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The first African slaves to arrive in Europe were delivered to Portugal in 1444. Within a short time the trade had extended throughout the rest of the continent, especially the southern-Mediterranean countries. The majority of slaves went to Spanish buyers, and by the mid-16th century, about the time this relief was made, Spain had the largest black population in Europe—about 100,000, by some estimates.

Such simple statistics give a good idea of the presence of Africans in Spain at the time this relief was created. A far fuller sense of what their lives were actually like emerges from the documentary record. Unlike the practice in the New World colonies of Spain, slavery within Spain itself was not always hereditary. Slaves were often freed by their masters and could quickly gain considerable success within many areas of Spanish life.

Any limitations on the personal advancement of black people within the country were therefore as much a matter of talent and circumstances as of race alone. The case of the great author and teacher Juan de Sessa, self-styled as Juan Latino, vividly demonstrates the full scope of advancement open to black people during this period. Born to slave parents, he attended the University of Granada with his master’s son. He quickly excelled at his studies, receiving his degree in 1545. He taught grammar and Latin for many years at the university and eventually married a white woman of elevated social status. In his published works he refuted the religious justification of African slavery.

The expectant gaze of the black man adoring the Madonna alludes to the manifold destiny of those who would follow him in the African Diaspora. From an idealized vision of inclusion in the Spanish world order to the actual experience of large numbers of black Africans and their descendants in the country, there emerges a story not just of assimilation but ultimately of resistance and adaptation to the dominant forces of crown and faith.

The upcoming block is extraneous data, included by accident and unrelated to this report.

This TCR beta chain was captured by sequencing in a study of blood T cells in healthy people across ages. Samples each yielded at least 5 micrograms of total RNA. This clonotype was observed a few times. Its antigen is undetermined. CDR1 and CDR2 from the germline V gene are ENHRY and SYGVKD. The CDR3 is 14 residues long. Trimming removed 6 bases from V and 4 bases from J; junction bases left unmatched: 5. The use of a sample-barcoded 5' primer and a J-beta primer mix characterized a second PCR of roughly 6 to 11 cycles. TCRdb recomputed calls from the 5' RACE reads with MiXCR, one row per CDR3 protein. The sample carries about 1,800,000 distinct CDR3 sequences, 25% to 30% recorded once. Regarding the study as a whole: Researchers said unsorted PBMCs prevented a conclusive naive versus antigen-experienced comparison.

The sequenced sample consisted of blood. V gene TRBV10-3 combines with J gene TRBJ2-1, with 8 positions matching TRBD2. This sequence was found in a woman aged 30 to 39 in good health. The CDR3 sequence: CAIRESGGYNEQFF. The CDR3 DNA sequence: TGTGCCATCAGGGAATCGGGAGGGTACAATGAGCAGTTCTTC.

Black Spaniards represent the largely unacknowledged cultural leavening of a society often characterized as rigid and intolerant. Early modern Spain was, in fact, much more vital and culturally diverse, largely because of the contributions of its black population. As research continues, more of this fascinating odyssey will surely come to light.

The Image of the Black Archive & Library resides at Harvard University’s Hutchins Center for African and African American Research. The founding director of the Hutchins Center is Henry Louis Gates Jr., who is also chairman of The Root. The archive and Harvard University Press collaborated to create The Image of the Black in Western Art book series, eight volumes of which were edited by Gates and David Bindman and published by Harvard University Press. Text for each Image of the Week is written by Sheldon Cheek.